Understanding Android activity onCreate method

When you developing in Android, you are not start from scratch, you are in a framework, it's like developing a plugin, provides some implementations for existing interfaces in the framework, and the framework will call your code at appropriate time.

In most cases you start from override an inherited method, this post will introduces the onCreate method.

As the name indicated, this method is invoked by Android Activity Manager when the activity is first created.

Here is a typical example of onCreate method in an activity class

    public void onCreate(Bundle savedInstanceState) {


As you can see the onCreate method has a Bundle parameter, it's just an object that contains a small amount of data usually about the state of the activity, just like a mojo or pojo or key value map in traditional Java applications.

The state of an activity will be saved before the activity is killed. And when it is recreated next time, Android can restore the state.

There are some cases in which the activity will be destroyed by Android. For example, you switch to another application, after some time the activity will be destroyed. When you go back, Android will recreate the activity and the onCreate method is called again.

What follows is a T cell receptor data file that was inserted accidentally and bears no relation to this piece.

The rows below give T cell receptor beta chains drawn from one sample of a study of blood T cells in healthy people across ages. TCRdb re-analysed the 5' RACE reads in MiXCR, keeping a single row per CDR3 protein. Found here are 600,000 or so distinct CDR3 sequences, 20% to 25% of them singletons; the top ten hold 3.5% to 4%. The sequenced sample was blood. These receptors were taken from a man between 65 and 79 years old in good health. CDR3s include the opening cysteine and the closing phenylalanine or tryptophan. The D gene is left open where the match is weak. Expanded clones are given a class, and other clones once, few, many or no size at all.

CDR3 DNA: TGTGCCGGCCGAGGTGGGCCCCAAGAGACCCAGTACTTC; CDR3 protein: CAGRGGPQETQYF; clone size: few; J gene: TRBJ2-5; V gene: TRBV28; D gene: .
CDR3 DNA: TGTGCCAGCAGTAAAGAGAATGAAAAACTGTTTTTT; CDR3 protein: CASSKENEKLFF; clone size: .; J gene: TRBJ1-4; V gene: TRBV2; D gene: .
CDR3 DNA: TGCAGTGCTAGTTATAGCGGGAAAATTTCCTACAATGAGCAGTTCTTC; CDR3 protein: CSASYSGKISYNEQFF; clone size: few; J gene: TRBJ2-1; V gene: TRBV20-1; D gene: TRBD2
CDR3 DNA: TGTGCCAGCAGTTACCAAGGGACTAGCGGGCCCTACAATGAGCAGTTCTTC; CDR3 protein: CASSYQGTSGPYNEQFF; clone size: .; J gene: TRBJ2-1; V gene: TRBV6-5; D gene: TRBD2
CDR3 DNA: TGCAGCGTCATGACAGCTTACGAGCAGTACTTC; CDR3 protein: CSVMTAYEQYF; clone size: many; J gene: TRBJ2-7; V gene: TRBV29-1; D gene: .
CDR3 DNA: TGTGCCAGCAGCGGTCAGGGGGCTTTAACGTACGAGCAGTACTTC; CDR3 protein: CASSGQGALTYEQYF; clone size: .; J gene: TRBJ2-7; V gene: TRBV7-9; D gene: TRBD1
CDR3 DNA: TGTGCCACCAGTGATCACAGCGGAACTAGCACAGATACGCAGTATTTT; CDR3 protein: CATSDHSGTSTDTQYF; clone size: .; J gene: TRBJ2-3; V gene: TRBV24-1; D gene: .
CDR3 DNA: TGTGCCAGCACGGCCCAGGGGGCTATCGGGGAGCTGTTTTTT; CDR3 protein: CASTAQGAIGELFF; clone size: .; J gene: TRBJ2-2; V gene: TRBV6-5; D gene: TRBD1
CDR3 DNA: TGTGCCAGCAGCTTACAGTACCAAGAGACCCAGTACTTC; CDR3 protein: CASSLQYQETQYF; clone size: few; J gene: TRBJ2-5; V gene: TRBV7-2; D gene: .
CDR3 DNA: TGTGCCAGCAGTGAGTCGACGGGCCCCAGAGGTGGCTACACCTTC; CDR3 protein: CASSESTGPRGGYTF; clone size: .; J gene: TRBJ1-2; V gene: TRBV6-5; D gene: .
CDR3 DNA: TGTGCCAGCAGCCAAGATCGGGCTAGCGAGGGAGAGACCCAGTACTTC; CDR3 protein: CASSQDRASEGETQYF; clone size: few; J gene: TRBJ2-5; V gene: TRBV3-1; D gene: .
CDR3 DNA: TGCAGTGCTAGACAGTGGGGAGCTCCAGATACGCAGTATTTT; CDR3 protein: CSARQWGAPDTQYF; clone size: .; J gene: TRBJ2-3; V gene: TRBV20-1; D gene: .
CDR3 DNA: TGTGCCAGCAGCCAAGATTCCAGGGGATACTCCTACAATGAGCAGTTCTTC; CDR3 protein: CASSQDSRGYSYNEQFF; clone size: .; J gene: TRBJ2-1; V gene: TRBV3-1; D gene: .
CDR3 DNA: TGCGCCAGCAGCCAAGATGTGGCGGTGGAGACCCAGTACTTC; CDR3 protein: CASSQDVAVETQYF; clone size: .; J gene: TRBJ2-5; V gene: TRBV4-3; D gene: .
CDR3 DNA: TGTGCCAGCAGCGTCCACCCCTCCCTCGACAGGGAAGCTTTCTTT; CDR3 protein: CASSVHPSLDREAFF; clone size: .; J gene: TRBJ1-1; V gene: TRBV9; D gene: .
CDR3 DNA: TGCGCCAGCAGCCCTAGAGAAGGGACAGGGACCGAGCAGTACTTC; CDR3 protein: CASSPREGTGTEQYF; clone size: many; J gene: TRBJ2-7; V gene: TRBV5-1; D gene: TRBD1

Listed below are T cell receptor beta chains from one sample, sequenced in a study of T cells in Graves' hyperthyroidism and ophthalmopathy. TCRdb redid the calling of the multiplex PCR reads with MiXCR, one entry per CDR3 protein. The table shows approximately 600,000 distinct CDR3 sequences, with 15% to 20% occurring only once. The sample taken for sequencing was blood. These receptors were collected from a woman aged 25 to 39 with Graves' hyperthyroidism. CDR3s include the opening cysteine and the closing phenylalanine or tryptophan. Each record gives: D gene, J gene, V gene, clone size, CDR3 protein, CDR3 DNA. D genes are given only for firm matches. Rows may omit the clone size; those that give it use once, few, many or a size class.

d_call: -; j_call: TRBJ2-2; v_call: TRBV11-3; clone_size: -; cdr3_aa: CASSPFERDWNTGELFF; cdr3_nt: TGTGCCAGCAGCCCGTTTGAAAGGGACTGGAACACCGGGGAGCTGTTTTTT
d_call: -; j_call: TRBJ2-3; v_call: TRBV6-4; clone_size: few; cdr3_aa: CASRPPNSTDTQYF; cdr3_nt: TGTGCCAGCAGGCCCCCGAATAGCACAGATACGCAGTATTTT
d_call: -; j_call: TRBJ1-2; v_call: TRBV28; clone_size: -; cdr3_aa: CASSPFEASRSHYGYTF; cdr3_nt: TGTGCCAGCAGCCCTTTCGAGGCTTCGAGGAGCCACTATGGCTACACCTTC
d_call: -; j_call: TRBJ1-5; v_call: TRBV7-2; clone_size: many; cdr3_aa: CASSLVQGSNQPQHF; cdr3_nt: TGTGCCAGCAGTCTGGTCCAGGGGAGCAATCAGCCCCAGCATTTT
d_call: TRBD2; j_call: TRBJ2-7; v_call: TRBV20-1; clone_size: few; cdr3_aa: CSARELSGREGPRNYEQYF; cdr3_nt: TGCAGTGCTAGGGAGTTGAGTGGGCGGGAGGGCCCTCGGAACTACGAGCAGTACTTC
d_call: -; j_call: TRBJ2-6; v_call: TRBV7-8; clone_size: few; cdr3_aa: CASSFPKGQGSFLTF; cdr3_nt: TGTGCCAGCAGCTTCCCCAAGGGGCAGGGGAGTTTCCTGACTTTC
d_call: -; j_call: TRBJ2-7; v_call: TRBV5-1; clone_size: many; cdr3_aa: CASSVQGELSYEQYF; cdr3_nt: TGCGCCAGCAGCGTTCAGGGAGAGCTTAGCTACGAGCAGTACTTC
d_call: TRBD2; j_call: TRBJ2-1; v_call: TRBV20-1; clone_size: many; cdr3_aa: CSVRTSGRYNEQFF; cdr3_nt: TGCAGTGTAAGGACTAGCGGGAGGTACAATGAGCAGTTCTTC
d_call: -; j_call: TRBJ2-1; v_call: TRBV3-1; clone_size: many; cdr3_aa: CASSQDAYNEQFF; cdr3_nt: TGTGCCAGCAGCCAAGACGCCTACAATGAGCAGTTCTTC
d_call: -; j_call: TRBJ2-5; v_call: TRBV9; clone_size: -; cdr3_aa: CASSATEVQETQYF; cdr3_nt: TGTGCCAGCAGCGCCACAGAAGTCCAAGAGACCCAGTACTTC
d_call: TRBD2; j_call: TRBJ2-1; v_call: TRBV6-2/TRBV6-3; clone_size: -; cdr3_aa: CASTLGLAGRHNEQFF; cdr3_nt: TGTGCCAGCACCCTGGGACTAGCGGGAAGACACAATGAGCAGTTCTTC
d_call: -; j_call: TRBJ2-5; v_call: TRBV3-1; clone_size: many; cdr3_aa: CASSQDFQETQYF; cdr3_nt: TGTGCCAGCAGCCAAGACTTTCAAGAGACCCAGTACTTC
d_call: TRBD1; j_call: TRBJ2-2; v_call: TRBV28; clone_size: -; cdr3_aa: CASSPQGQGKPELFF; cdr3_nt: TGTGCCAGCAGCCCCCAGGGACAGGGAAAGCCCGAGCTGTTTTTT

Or when the orientation of the phone is changed, the current activity will be recreated immediately. If there are some data needs to be persisted between the transition, you can put the data in the Bundle and restore them next time. This is quite common for many applications, for example you are editing text message and a phone call is coming in, after you deal with the phone call you may wish the texting application remember your unfinished text editing.


In Android development, the UI is described in XML, just like HTML in Web development, Android needs to load and parse the UI description file and build objects from it. After all this, the activity and the content inside it can be rendered on screen.

This is what setContentView do.


One of the unusual things you will find is R.layout.hello_layout. R means Resources. All resources has an id, you will reference them by their id, all those id are defined in R class. It's an abstraction in Android to manage resources. And it's a better one. The class is automatically generated by aapt tool when building.

If you ever worked with Win32 development, you will be familiar with resource file and script, it's a DSL defined by Microsoft, resource are identified by C macros. The menus items, icons, cursors are typical resources. Every development platform and SDK has such a mechanism to manage various resources.

It's very simple easy to use after you know the rules and conventions.